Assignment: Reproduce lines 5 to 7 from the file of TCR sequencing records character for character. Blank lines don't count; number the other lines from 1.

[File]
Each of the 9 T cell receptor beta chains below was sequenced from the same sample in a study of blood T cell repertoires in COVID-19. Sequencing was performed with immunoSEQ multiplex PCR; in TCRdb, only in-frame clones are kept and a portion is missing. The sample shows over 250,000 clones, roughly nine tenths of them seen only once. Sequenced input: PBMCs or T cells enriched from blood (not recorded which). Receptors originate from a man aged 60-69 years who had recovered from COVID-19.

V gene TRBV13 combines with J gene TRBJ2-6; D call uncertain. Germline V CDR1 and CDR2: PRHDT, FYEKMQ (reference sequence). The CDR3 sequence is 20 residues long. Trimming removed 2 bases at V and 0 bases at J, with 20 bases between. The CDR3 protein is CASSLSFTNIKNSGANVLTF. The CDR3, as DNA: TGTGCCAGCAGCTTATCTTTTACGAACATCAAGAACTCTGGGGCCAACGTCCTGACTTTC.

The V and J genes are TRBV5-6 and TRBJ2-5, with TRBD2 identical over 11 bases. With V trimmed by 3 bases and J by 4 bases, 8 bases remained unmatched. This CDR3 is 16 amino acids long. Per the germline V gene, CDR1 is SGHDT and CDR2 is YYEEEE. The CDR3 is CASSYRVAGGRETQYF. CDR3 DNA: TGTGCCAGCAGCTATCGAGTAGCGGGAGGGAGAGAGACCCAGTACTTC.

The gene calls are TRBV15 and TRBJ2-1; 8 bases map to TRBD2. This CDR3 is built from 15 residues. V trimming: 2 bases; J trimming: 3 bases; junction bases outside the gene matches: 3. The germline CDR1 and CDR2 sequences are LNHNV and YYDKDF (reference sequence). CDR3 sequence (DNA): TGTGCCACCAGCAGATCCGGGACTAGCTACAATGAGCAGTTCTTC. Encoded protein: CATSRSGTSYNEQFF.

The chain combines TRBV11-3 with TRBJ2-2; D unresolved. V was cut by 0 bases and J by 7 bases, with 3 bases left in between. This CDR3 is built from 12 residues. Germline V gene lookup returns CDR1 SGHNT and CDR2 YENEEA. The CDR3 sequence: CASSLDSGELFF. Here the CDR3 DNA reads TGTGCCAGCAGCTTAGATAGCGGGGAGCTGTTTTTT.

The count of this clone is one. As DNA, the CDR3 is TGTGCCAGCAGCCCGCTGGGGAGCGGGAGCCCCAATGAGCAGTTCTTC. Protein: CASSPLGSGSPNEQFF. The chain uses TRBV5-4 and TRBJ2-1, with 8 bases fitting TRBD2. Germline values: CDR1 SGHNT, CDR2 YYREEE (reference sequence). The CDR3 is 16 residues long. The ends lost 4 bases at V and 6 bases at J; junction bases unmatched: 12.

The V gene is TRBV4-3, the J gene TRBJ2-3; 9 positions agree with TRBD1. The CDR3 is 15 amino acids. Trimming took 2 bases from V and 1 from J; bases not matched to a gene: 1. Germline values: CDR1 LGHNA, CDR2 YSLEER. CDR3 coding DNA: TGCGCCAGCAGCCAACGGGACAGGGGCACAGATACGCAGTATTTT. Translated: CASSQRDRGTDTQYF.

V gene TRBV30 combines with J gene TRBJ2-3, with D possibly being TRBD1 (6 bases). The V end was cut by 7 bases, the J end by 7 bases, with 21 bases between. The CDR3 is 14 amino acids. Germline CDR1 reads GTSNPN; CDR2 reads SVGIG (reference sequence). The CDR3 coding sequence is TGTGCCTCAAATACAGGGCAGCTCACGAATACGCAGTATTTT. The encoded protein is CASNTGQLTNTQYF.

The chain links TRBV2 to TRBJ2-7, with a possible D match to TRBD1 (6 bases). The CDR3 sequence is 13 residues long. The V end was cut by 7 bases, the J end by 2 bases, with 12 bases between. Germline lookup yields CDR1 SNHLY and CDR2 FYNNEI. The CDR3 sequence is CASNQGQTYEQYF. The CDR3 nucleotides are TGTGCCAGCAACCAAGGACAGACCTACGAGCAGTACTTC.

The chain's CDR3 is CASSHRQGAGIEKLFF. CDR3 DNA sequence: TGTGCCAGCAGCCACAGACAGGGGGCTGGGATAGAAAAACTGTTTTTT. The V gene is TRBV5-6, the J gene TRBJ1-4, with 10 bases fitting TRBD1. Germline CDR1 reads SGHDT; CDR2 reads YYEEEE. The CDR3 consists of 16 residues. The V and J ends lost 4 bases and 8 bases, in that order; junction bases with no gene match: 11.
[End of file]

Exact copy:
The chain combines TRBV11-3 with TRBJ2-2; D unresolved. V was cut by 0 bases and J by 7 bases, with 3 bases left in between. This CDR3 is built from 12 residues. Germline V gene lookup returns CDR1 SGHNT and CDR2 YENEEA. The CDR3 sequence: CASSLDSGELFF. Here the CDR3 DNA reads TGTGCCAGCAGCTTAGATAGCGGGGAGCTGTTTTTT.

The count of this clone is one. As DNA, the CDR3 is TGTGCCAGCAGCCCGCTGGGGAGCGGGAGCCCCAATGAGCAGTTCTTC. Protein: CASSPLGSGSPNEQFF. The chain uses TRBV5-4 and TRBJ2-1, with 8 bases fitting TRBD2. Germline values: CDR1 SGHNT, CDR2 YYREEE (reference sequence). The CDR3 is 16 residues long. The ends lost 4 bases at V and 6 bases at J; junction bases unmatched: 12.

The V gene is TRBV4-3, the J gene TRBJ2-3; 9 positions agree with TRBD1. The CDR3 is 15 amino acids. Trimming took 2 bases from V and 1 from J; bases not matched to a gene: 1. Germline values: CDR1 LGHNA, CDR2 YSLEER. CDR3 coding DNA: TGCGCCAGCAGCCAACGGGACAGGGGCACAGATACGCAGTATTTT. Translated: CASSQRDRGTDTQYF.